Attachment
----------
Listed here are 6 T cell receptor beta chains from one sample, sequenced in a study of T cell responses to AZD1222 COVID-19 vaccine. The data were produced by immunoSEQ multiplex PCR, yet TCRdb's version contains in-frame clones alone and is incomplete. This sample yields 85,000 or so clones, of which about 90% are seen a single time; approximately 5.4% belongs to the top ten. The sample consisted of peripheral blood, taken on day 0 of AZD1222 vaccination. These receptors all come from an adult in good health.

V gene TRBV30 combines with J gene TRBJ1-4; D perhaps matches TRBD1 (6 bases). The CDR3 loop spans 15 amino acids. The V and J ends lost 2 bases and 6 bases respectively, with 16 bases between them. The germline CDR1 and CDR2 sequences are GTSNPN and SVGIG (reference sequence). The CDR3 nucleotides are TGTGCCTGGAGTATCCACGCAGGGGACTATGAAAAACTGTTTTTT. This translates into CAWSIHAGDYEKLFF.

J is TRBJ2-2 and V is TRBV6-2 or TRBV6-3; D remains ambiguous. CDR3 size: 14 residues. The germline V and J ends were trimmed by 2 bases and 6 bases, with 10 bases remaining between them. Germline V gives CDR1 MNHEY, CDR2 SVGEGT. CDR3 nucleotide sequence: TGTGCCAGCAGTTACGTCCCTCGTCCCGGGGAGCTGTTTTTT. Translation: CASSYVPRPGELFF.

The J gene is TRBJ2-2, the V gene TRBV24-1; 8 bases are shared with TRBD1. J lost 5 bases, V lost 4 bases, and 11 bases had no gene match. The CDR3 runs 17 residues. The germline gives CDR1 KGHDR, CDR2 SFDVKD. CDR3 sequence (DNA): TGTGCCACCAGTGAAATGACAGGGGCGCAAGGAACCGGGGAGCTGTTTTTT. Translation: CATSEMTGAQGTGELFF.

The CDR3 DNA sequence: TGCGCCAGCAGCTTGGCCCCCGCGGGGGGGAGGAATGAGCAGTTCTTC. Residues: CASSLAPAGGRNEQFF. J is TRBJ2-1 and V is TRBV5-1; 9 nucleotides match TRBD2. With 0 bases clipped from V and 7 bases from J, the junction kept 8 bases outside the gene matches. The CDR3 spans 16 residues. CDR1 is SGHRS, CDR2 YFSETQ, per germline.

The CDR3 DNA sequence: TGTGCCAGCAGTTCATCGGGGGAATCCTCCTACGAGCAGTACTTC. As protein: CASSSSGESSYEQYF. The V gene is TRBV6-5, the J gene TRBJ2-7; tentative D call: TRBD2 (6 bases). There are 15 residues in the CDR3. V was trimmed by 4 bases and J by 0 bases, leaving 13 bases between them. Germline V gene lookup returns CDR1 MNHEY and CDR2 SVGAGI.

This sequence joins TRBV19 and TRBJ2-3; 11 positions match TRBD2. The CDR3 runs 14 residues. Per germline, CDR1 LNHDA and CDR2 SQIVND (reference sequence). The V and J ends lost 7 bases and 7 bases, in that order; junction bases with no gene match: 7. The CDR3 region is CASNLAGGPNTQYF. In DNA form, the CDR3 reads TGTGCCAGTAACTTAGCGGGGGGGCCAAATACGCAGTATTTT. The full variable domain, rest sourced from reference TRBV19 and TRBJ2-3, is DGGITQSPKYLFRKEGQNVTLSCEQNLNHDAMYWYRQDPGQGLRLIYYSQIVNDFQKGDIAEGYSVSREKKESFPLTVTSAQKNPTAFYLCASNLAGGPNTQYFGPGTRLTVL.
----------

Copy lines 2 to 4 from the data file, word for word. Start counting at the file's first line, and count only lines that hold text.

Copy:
V gene TRBV30 combines with J gene TRBJ1-4; D perhaps matches TRBD1 (6 bases). The CDR3 loop spans 15 amino acids. The V and J ends lost 2 bases and 6 bases respectively, with 16 bases between them. The germline CDR1 and CDR2 sequences are GTSNPN and SVGIG (reference sequence). The CDR3 nucleotides are TGTGCCTGGAGTATCCACGCAGGGGACTATGAAAAACTGTTTTTT. This translates into CAWSIHAGDYEKLFF.

J is TRBJ2-2 and V is TRBV6-2 or TRBV6-3; D remains ambiguous. CDR3 size: 14 residues. The germline V and J ends were trimmed by 2 bases and 6 bases, with 10 bases remaining between them. Germline V gives CDR1 MNHEY, CDR2 SVGEGT. CDR3 nucleotide sequence: TGTGCCAGCAGTTACGTCCCTCGTCCCGGGGAGCTGTTTTTT. Translation: CASSYVPRPGELFF.

The J gene is TRBJ2-2, the V gene TRBV24-1; 8 bases are shared with TRBD1. J lost 5 bases, V lost 4 bases, and 11 bases had no gene match. The CDR3 runs 17 residues. The germline gives CDR1 KGHDR, CDR2 SFDVKD. CDR3 sequence (DNA): TGTGCCACCAGTGAAATGACAGGGGCGCAAGGAACCGGGGAGCTGTTTTTT. Translation: CATSEMTGAQGTGELFF.